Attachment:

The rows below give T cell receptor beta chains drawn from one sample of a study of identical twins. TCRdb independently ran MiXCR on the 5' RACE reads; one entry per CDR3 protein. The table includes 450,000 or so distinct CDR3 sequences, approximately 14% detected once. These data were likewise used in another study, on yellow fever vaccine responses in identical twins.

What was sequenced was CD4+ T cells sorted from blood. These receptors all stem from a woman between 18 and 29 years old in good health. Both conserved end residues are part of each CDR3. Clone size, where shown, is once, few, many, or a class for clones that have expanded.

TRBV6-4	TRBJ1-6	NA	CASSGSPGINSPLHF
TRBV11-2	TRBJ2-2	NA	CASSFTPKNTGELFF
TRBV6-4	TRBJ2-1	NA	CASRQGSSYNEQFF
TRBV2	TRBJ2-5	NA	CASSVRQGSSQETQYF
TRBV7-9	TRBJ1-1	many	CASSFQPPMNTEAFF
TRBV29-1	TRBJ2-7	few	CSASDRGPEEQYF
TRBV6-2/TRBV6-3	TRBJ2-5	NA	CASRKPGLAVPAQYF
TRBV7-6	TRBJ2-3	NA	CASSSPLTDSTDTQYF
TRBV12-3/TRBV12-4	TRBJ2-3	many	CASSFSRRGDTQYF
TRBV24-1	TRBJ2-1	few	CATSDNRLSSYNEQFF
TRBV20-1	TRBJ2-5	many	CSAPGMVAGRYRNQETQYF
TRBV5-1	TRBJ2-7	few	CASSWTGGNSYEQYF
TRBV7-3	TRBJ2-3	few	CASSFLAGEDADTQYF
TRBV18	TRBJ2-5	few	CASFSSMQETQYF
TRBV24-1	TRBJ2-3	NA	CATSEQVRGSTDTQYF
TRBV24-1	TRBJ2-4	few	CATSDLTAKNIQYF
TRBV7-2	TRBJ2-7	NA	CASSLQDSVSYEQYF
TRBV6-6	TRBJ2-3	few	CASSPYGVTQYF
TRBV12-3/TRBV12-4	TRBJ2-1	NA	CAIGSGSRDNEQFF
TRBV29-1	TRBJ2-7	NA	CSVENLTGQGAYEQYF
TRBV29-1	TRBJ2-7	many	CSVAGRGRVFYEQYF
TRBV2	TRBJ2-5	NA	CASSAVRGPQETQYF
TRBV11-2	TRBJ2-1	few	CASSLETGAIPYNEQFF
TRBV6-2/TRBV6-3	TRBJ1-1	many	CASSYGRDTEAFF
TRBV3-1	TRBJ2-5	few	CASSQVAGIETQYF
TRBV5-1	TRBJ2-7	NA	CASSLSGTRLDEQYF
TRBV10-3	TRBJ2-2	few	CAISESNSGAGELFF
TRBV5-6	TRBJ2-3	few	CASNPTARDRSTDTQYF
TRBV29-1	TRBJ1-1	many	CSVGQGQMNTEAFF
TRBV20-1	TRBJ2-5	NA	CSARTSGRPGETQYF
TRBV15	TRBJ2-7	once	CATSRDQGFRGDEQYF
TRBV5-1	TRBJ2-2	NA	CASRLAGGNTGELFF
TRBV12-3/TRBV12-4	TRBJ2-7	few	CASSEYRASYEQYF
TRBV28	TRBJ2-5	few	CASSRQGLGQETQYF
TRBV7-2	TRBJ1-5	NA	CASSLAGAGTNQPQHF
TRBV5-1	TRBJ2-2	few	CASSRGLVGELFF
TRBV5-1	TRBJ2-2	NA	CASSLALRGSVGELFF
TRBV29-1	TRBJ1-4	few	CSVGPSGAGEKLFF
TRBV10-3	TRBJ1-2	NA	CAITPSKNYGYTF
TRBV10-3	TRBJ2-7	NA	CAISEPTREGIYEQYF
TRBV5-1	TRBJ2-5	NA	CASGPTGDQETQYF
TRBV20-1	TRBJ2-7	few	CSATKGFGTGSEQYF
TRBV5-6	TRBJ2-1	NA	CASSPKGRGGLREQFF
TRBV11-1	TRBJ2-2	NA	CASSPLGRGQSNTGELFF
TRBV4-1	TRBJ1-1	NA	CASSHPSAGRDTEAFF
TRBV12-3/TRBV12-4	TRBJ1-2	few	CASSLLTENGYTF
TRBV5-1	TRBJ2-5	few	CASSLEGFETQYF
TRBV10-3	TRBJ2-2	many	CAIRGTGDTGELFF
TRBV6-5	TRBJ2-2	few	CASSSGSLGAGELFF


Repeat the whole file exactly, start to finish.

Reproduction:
The rows below give T cell receptor beta chains drawn from one sample of a study of identical twins. TCRdb independently ran MiXCR on the 5' RACE reads; one entry per CDR3 protein. The table includes 450,000 or so distinct CDR3 sequences, approximately 14% detected once. These data were likewise used in another study, on yellow fever vaccine responses in identical twins.

What was sequenced was CD4+ T cells sorted from blood. These receptors all stem from a woman between 18 and 29 years old in good health. Both conserved end residues are part of each CDR3. Clone size, where shown, is once, few, many, or a class for clones that have expanded.

TRBV6-4	TRBJ1-6	NA	CASSGSPGINSPLHF
TRBV11-2	TRBJ2-2	NA	CASSFTPKNTGELFF
TRBV6-4	TRBJ2-1	NA	CASRQGSSYNEQFF
TRBV2	TRBJ2-5	NA	CASSVRQGSSQETQYF
TRBV7-9	TRBJ1-1	many	CASSFQPPMNTEAFF
TRBV29-1	TRBJ2-7	few	CSASDRGPEEQYF
TRBV6-2/TRBV6-3	TRBJ2-5	NA	CASRKPGLAVPAQYF
TRBV7-6	TRBJ2-3	NA	CASSSPLTDSTDTQYF
TRBV12-3/TRBV12-4	TRBJ2-3	many	CASSFSRRGDTQYF
TRBV24-1	TRBJ2-1	few	CATSDNRLSSYNEQFF
TRBV20-1	TRBJ2-5	many	CSAPGMVAGRYRNQETQYF
TRBV5-1	TRBJ2-7	few	CASSWTGGNSYEQYF
TRBV7-3	TRBJ2-3	few	CASSFLAGEDADTQYF
TRBV18	TRBJ2-5	few	CASFSSMQETQYF
TRBV24-1	TRBJ2-3	NA	CATSEQVRGSTDTQYF
TRBV24-1	TRBJ2-4	few	CATSDLTAKNIQYF
TRBV7-2	TRBJ2-7	NA	CASSLQDSVSYEQYF
TRBV6-6	TRBJ2-3	few	CASSPYGVTQYF
TRBV12-3/TRBV12-4	TRBJ2-1	NA	CAIGSGSRDNEQFF
TRBV29-1	TRBJ2-7	NA	CSVENLTGQGAYEQYF
TRBV29-1	TRBJ2-7	many	CSVAGRGRVFYEQYF
TRBV2	TRBJ2-5	NA	CASSAVRGPQETQYF
TRBV11-2	TRBJ2-1	few	CASSLETGAIPYNEQFF
TRBV6-2/TRBV6-3	TRBJ1-1	many	CASSYGRDTEAFF
TRBV3-1	TRBJ2-5	few	CASSQVAGIETQYF
TRBV5-1	TRBJ2-7	NA	CASSLSGTRLDEQYF
TRBV10-3	TRBJ2-2	few	CAISESNSGAGELFF
TRBV5-6	TRBJ2-3	few	CASNPTARDRSTDTQYF
TRBV29-1	TRBJ1-1	many	CSVGQGQMNTEAFF
TRBV20-1	TRBJ2-5	NA	CSARTSGRPGETQYF
TRBV15	TRBJ2-7	once	CATSRDQGFRGDEQYF
TRBV5-1	TRBJ2-2	NA	CASRLAGGNTGELFF
TRBV12-3/TRBV12-4	TRBJ2-7	few	CASSEYRASYEQYF
TRBV28	TRBJ2-5	few	CASSRQGLGQETQYF
TRBV7-2	TRBJ1-5	NA	CASSLAGAGTNQPQHF
TRBV5-1	TRBJ2-2	few	CASSRGLVGELFF
TRBV5-1	TRBJ2-2	NA	CASSLALRGSVGELFF
TRBV29-1	TRBJ1-4	few	CSVGPSGAGEKLFF
TRBV10-3	TRBJ1-2	NA	CAITPSKNYGYTF
TRBV10-3	TRBJ2-7	NA	CAISEPTREGIYEQYF
TRBV5-1	TRBJ2-5	NA	CASGPTGDQETQYF
TRBV20-1	TRBJ2-7	few	CSATKGFGTGSEQYF
TRBV5-6	TRBJ2-1	NA	CASSPKGRGGLREQFF
TRBV11-1	TRBJ2-2	NA	CASSPLGRGQSNTGELFF
TRBV4-1	TRBJ1-1	NA	CASSHPSAGRDTEAFF
TRBV12-3/TRBV12-4	TRBJ1-2	few	CASSLLTENGYTF
TRBV5-1	TRBJ2-5	few	CASSLEGFETQYF
TRBV10-3	TRBJ2-2	many	CAIRGTGDTGELFF
TRBV6-5	TRBJ2-2	few	CASSSGSLGAGELFF